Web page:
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A Dynamic Convergence Control Algorithm for the Solution of Two-Dimensional Streamline Curvature Methods

[+] Author Affiliations
Vassilios Pachidis, Pericles Pilidis

Cranfield University, Cranfield, Bedfordshire, UK

Ioannis Templalexis

Hellenic Air Force Academy, Dekelia Air Base, Greece

Paper No. GT2009-59758, pp. 287-296; 10 pages
  • ASME Turbo Expo 2009: Power for Land, Sea, and Air
  • Volume 4: Cycle Innovations; Industrial and Cogeneration; Manufacturing Materials and Metallurgy; Marine
  • Orlando, Florida, USA, June 8–12, 2009
  • Conference Sponsors: International Gas Turbine Institute
  • ISBN: 978-0-7918-4885-2 | eISBN: 978-0-7918-3849-5
  • Copyright © 2009 by ASME


Frequently, the analysis of complex phenomena falls beyond the range of applicability of the numerical methods available in the public domain, and demands the design of dedicated algorithms that will approximate, to a specified precision, the mathematical solution of specific problems. These algorithms can be developed from scratch or through the amalgamation of existing techniques. In any case, they need to execute efficiently and robustly. The accurate solution of the full Radial Equilibrium Equation (REE) in Streamline Curvature (SLC) through-flow analyses presents such a case. This manuscript discusses the development, validation and application of an ‘intelligent’ Dynamic Convergence Control (DCC) algorithm for the fast, accurate and robust numerical solution of the non-linear equations of motion for two-dimensional flow fields. The algorithm was developed to eliminate the large user intervention, usually required by standard numerical methods. Although this hybrid DCC algorithm was specifically developed around a conventional Newton-Raphson scheme, to address the computational challenges presented by SLC-type of analyses, it can also be used in many other applications. The DCC algorithm was integrated into a compressor SLC software and was tested rigorously, particularly at compressor operating regimes traditionally exhibiting convergence difficulties (i.e. far off-design conditions). Typical error histories and comparisons of simulated results against experimental are presented in this manuscript for a particular case-study. For all case-studies examined, it was found that the algorithm could successfully ‘guide’ the solution down to the specified error tolerance, at the expense of a slightly slower iteration process (compared to a conventional Newton-Raphson scheme).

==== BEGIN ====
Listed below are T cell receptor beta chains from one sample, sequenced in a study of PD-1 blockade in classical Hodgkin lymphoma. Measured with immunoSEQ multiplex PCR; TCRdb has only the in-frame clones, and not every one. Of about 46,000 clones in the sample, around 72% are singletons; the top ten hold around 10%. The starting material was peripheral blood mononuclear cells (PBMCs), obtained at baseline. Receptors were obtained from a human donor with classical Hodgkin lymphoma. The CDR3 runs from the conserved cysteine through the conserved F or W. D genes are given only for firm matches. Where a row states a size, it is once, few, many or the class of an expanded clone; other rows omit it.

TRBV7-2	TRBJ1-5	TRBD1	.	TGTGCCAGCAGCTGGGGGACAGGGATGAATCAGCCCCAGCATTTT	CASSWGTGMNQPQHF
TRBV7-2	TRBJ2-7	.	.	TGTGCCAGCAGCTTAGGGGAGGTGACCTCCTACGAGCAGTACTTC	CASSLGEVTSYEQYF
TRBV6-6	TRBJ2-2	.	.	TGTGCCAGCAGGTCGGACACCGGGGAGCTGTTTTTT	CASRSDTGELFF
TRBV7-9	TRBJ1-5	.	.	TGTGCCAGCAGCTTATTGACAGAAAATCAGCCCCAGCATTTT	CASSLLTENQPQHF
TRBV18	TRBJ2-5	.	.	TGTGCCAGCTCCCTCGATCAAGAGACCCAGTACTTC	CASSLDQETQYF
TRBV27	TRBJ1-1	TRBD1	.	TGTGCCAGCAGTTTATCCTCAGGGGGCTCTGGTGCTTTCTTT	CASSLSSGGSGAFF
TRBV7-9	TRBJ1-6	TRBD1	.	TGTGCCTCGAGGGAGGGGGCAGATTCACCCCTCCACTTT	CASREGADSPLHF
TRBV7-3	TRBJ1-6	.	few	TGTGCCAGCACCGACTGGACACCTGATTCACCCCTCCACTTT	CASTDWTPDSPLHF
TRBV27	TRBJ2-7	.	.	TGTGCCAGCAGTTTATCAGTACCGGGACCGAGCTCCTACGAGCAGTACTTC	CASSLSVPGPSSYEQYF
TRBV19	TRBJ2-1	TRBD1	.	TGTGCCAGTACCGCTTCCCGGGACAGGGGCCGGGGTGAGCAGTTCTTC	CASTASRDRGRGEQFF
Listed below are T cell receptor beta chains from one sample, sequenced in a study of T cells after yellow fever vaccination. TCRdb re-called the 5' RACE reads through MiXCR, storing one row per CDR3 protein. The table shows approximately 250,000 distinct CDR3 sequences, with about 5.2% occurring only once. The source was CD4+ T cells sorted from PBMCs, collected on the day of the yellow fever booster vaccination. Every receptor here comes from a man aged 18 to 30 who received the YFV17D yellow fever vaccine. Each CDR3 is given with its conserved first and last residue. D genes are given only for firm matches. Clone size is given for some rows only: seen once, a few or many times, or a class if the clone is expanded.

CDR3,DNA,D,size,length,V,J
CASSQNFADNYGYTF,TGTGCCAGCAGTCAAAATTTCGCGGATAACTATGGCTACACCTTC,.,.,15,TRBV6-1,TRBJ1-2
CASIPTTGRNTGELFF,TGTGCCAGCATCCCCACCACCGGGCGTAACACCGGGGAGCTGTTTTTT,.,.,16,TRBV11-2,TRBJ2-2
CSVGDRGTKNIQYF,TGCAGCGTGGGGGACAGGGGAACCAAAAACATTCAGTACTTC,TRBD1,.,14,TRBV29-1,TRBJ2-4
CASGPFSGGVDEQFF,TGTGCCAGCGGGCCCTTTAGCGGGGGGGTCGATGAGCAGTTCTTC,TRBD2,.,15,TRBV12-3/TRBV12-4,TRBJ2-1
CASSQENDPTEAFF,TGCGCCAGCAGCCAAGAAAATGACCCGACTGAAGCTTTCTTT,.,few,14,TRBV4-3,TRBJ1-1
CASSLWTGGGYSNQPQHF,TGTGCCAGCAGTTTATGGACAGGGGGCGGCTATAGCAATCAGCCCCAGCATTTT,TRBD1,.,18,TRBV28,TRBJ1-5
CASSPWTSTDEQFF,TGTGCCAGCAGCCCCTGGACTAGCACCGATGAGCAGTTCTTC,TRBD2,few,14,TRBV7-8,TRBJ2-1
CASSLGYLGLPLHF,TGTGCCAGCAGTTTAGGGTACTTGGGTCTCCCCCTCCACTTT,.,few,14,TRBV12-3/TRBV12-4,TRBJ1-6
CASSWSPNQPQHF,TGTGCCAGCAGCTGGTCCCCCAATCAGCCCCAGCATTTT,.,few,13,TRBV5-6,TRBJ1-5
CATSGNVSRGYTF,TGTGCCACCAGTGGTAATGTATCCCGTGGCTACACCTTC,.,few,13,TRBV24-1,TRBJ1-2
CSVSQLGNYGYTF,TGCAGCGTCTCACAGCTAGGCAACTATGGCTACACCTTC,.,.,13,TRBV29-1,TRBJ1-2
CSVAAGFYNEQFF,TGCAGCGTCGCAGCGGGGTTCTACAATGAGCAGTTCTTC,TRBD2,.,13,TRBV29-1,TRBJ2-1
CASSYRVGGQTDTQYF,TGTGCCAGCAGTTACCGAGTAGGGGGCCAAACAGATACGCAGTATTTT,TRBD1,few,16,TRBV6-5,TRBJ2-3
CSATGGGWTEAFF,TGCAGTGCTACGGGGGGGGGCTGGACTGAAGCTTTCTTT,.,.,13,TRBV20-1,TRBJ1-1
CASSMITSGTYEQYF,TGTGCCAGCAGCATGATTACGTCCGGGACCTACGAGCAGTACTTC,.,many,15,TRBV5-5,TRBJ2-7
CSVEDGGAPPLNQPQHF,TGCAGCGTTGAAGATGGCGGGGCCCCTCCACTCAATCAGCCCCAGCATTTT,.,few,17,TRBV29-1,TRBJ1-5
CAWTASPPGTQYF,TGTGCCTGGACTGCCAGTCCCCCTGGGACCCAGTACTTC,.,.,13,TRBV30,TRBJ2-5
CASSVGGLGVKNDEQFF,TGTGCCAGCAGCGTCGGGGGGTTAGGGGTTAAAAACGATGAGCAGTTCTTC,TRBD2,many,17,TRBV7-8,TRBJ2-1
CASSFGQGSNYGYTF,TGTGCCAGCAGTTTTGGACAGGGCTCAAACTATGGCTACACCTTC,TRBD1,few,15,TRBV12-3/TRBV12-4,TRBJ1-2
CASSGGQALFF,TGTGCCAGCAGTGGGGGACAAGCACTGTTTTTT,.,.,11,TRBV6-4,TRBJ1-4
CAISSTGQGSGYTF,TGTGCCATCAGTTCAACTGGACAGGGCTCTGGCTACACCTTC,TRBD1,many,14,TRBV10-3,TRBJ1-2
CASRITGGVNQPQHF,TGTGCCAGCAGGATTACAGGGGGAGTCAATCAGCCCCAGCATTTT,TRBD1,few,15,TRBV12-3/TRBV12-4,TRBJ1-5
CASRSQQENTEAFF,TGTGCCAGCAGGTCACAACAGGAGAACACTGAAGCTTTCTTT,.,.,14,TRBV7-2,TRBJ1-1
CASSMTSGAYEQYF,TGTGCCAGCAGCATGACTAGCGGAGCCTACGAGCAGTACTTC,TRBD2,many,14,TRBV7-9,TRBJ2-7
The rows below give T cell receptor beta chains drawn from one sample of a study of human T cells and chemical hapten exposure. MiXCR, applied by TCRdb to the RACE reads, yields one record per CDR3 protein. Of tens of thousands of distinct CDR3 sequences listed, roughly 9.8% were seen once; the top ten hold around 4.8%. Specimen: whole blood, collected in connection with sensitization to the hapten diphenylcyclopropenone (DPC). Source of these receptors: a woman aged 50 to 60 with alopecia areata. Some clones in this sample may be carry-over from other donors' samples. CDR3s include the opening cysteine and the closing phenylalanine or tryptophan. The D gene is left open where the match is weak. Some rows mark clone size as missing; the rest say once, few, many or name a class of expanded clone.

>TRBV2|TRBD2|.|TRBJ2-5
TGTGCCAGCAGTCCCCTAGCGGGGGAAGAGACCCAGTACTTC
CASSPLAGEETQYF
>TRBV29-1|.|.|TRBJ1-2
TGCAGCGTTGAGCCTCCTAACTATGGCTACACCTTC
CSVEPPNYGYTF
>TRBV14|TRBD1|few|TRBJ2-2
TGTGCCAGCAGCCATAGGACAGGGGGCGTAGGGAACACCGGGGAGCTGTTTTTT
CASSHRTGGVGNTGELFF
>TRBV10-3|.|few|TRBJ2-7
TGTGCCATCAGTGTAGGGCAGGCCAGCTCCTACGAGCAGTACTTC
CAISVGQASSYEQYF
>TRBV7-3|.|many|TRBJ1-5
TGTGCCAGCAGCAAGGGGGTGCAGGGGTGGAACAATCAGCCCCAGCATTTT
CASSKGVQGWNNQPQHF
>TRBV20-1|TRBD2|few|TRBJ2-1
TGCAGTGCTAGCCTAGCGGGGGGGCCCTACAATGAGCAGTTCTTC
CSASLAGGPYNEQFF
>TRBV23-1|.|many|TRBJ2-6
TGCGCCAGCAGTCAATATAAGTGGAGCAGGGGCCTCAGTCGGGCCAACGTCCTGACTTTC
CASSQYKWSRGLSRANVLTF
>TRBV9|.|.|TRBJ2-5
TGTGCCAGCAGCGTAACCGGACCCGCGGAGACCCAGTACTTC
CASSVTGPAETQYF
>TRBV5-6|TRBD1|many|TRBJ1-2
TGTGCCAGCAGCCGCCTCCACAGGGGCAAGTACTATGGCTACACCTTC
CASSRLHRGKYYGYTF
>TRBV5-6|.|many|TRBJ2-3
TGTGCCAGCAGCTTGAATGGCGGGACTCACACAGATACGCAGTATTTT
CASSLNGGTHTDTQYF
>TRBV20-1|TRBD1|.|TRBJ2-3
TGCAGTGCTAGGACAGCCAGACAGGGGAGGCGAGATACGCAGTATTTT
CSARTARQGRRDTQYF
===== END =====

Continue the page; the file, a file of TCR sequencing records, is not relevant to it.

Copyright © 2009 by ASME



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